The Antihistamine Action of Ascorbic Acid

  • Carol S. Johnston
Part of the Subcellular Biochemistry book series (SCBI, volume 25)

Abstract

Histamine is a critical messenger molecule in times of stress, promoting alertness, blood flow, and healing (Kahlson et al., 1960; Schayer, 1962; White and Rumbold, 1988). Excess histamine, however, has a negative impact on circulatory and immunologic homeostasis (Schayer, 1962; Falus and Merétey, 1992) and aggravates inflammatory conditions of the gut (Rangachari, 1992) and respiratory tract (Doyle et al., 1994). Thus, antihistamine therapy is used for systematic treatment of certain diseases, including acid-peptic disorders (Feldman and Burton, 1990b), allergy (howarth, 1983; Schata et al., 1991; Naclerio, 1993), and inflammatory skin disorders (Giacosa et al.,1978).

Keywords

Placebo Psoriasis Catecholamine Rhinitis Inositol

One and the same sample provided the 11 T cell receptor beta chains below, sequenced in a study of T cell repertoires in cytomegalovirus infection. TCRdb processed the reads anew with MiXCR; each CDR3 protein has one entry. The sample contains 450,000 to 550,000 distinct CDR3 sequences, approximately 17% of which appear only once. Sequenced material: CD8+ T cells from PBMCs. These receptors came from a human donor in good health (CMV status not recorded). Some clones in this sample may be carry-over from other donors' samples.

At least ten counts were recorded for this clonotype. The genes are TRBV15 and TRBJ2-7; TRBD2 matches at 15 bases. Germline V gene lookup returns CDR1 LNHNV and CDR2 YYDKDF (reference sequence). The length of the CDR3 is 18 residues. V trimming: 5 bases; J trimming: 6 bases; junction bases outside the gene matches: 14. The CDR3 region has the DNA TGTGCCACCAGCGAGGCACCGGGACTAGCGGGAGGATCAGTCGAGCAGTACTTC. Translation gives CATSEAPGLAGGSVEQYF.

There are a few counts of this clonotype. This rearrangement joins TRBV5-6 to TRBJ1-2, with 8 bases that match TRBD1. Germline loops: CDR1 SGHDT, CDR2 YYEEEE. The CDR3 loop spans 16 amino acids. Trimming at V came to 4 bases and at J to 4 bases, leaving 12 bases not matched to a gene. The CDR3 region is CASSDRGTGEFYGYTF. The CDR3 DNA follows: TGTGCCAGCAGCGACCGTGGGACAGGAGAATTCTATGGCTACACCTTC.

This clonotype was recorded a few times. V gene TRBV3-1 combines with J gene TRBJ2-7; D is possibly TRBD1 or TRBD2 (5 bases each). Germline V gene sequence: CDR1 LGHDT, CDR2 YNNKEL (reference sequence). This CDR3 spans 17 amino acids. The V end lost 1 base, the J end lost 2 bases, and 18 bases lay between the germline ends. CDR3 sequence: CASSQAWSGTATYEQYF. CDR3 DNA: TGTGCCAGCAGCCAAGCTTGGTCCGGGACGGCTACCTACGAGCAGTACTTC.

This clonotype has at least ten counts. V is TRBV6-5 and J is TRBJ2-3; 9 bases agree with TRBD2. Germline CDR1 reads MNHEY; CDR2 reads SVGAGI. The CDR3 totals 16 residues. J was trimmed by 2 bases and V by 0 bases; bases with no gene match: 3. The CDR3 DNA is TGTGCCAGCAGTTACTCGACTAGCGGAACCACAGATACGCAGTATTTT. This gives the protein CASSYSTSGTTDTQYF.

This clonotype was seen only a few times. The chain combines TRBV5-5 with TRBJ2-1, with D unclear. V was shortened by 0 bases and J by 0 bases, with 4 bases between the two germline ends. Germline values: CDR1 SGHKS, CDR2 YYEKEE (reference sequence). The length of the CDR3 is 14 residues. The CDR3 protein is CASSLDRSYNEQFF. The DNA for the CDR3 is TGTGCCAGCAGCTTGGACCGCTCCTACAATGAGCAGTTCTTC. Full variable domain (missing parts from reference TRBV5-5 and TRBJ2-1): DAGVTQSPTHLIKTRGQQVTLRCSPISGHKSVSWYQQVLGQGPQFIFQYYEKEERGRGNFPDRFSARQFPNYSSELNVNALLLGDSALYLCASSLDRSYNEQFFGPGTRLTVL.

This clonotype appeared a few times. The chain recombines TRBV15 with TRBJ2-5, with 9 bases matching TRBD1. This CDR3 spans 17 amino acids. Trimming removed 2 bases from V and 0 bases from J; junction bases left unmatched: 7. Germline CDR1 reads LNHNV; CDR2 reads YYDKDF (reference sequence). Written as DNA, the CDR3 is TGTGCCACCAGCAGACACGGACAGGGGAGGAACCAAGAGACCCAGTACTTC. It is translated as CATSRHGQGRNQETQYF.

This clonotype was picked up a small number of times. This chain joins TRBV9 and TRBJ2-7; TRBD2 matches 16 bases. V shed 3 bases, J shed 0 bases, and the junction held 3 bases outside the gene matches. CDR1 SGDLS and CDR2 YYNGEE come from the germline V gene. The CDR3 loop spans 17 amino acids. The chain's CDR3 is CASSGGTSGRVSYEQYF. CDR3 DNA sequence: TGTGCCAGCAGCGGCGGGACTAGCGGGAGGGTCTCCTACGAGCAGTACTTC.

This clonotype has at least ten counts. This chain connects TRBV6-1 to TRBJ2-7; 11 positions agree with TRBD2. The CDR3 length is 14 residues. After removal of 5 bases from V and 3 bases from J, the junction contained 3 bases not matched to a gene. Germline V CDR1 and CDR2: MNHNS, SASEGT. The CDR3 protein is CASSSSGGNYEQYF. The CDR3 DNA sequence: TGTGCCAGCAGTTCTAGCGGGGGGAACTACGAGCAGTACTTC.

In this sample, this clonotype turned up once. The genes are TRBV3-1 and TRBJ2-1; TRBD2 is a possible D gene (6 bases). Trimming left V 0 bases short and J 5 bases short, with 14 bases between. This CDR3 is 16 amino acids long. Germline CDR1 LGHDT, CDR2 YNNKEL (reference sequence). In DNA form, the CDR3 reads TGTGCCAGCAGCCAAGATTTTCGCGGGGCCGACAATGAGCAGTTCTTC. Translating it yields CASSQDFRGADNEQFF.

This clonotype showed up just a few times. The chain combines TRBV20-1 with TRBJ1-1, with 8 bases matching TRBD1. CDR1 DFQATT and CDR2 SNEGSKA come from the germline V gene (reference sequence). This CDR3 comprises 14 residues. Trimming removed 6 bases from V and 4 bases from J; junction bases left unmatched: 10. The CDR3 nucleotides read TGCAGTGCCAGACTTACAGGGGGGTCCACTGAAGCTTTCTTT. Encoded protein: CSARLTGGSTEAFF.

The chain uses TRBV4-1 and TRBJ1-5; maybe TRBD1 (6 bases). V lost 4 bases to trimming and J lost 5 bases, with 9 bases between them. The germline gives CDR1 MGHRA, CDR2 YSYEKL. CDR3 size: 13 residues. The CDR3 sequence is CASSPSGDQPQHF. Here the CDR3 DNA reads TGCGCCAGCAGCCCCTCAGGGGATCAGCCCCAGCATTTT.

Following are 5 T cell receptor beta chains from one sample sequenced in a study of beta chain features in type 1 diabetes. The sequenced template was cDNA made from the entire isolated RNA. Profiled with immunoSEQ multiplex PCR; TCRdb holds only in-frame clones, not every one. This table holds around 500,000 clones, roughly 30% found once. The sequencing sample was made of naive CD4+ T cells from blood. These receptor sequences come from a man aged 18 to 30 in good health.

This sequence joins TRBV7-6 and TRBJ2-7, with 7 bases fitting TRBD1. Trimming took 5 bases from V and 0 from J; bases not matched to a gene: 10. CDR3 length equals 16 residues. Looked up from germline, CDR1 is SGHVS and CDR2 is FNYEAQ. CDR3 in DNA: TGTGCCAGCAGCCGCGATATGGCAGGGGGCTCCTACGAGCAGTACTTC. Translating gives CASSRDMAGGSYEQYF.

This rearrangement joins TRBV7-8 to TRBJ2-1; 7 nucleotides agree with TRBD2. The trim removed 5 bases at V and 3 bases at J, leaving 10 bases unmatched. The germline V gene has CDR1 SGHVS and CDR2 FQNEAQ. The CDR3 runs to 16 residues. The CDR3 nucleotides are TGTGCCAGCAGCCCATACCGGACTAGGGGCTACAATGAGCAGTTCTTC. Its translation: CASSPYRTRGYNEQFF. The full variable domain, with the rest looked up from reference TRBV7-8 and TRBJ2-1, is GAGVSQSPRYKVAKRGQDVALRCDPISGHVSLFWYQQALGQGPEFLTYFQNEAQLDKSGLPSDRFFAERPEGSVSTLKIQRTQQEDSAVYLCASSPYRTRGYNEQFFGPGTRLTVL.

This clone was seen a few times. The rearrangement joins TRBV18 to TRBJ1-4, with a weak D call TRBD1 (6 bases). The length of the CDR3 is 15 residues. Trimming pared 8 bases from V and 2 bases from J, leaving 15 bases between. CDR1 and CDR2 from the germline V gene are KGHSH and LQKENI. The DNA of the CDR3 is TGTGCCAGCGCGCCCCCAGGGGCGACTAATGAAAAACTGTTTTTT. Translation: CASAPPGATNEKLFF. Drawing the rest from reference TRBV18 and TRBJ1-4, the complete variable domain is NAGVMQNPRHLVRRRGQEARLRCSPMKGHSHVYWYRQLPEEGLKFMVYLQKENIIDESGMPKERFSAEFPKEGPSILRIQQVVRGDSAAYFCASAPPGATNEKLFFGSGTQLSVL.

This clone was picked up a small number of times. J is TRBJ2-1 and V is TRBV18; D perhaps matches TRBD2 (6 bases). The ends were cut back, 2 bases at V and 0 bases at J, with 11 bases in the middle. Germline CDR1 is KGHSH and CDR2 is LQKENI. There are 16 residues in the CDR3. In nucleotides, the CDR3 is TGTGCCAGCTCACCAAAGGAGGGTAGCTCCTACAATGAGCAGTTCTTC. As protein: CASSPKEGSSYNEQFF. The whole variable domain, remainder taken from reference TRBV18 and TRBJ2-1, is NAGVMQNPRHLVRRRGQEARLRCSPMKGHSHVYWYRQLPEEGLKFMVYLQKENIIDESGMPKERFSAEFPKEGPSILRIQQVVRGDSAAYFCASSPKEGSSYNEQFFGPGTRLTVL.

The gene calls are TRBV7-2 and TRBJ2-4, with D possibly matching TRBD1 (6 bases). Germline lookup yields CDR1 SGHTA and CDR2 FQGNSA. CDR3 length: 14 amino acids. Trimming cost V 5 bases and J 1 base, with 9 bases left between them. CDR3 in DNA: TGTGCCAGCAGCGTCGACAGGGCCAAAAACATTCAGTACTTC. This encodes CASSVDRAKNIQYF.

Abbreviations

AMP

adenosine monophosphate

cGMP

cyclic guanine monophosphate

Con A

concanavalin A

DAO

diamine oxidase

Fc

antibody crystallizable fragment

FEV

forced expiratory volume

H1

histidine receptor 1

HDC

histidine carboxylase

HFC

histamine forming capacity

HMT

histamine-N-methyltransferase

HPLC

high-performance liquid chromatography

HRF

histamine releasing factor

HSF

histamine-induced suppressor factor

IgE

immunnoglobulin E

IL-1

interleukin-1

INF

interferon

LDL

low-density lipoprotein

MEF

maximal expiratory flow

MHC

major histocompatibility complex

MIF

migration inhibition factor

NMR

nuclear magnetic resonance

ODS

osteogenic disorder Shionogi

PAF

platelet activating factor

UDP

uridine diphosphate

VLDL

very low density lipoprotein.

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Copyright information

© Plenum Press, New York 1996

Authors and Affiliations

  • Carol S. Johnston
    • 1
  1. 1.Department of Family Resources and Human DevelopmentArizona State UniversityTempeUSA

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